1. Shalo, Sibyl


A whirlwind grassroots campaign gains momentum on Capitol Hill.


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Was the 19th century's Clara Barton the last nationally recognized American nurse? Or was it her near-contemporary, Lillian Wald? Teri Mills has been trying to figure it out. She and a team of dedicated supporters are working to turn around nurses' obscurity. Mills, an on-call NP and a nursing educator at Portland (Oregon) Community College, has devoted the last 18 months to campaigning for a federal office of nursing that would be on a par with the Office of the Surgeon General.


And with nearly 40 congressional cosponsors now urging its passage, the National Nurse Act of 2006 (HR 4903) is trying to help right what's wrong with patients and the nation's supply of nurses. It began with a May 20, 2005, op-ed article in the New York Times, in which Mills suggested that an Office of the National Nurse be established. A national nurse, Mills said in the piece, could capitalize on patients' trust of nurses. "The emphasis would be on prevention: how to have a healthy heart; how to raise your teenagers without going crazy; how to avoid being swept into the growing tide of obesity," Mills wrote.

Figure. Teri Mills (... - Click to enlarge in new windowFigure. Teri Mills (left) and colleague Alisa Schneider at the Oregon Student Nurses Association annual meeting in February. Schneider's proposal for an Office of the National Nurse served as the basis for the legislation introduced into the U.S. House of Representatives by Lois Capps (D-CA).

Mills says that the Times piece became the third-most e-mailed item on the newspaper's Web site within 24 hours of its publication. And within a week Representative Earl Blumenauer (D-OR) entered it into the Congressional Record. Shortly thereafter, using grant money from Johnson and Johnson and the American Federation of Teachers, Mills and her team (including Terri Polick, vice president of National Nurse; Roxanne Fulcher of the American Association of Community Colleges; and Pat Carroll) met with U.S. Representatives Lois Capps (D-CA), Eddie Bernice Johnson (D-TX), and Carolyn McCarthy (D-NY), all members of the House Nursing Caucus.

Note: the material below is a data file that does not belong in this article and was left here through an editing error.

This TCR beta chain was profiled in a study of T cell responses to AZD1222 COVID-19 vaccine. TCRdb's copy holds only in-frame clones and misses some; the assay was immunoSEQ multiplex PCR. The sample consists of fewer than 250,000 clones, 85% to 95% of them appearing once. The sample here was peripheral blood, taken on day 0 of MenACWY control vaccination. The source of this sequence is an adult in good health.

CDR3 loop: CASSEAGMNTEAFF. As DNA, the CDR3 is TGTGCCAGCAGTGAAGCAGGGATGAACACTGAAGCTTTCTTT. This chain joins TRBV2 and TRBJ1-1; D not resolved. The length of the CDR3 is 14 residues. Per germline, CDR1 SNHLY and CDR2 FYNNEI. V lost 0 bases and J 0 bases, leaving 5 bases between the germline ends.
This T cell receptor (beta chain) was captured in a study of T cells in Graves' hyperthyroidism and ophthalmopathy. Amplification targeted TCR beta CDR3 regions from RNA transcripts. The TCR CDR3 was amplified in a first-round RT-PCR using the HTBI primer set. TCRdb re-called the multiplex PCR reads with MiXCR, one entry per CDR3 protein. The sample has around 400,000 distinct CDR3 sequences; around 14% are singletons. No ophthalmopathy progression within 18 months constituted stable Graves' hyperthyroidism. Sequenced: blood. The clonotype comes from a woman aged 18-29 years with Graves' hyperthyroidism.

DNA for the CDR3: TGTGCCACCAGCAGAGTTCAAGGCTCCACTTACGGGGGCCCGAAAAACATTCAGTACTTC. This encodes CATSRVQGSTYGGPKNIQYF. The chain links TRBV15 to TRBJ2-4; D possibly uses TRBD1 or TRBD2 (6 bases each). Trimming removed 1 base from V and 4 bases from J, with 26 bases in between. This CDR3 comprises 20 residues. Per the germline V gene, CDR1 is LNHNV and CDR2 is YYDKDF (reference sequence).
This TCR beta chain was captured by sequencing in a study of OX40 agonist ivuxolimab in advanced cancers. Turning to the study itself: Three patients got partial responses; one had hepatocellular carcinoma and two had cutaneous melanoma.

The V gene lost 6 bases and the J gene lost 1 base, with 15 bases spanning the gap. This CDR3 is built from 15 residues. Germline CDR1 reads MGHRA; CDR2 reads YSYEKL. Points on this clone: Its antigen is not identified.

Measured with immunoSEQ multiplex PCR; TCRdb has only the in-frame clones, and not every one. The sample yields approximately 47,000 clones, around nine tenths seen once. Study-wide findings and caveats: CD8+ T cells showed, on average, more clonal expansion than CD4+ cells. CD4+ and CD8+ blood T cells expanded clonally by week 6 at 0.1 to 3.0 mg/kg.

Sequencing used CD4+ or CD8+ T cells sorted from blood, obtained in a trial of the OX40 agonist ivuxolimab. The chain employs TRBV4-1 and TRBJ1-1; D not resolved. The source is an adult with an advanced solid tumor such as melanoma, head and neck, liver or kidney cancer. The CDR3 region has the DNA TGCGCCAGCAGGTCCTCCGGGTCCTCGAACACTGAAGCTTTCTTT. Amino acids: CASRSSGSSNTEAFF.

The team's lobbying paid off. On March 8, Capps introduced the National Nurse Act, which was referred to the House Committee on Energy and Commerce. The bill has bipartisan support and more than 1,800 petition signatures have been gathered, but it's unlikely that it will be heard this session-which Mills sees as an advantage.


"If the bill were voted on today, it would probably be killed because not enough members know the details," says Mills. "I'm glad to have the time to educate more people." Mills is also pursuing the endorsements of major organizations like the American Nurses Association (ANA) and nursing specialty groups, whose leaders she would like to see among the group that would appoint the nation's top nurse. The ANA hasn't endorsed the campaign and declined to be interviewed for this article. But the association said in a statement that it "has chosen to remain focused on existing, more direct avenues toward change in nursing and health care, including advancement of nursing legislation; empowerment of nurses to run for office and seek appointment to agencies and decision-making bodies at the state and federal levels," and involvement of nurses in the legislative and political arenas.


So does Mills think she should be the national nurse? "I'm not qualified," she says. "I would be an excellent member of the team, and I would certainly do everything I could to support the national nurse, but I do not have a background in public health. I'd want this person to be respected within the nursing and medical communities, and the public health system." To learn more about the National Nurse campaign, visit


Sibyl Shalo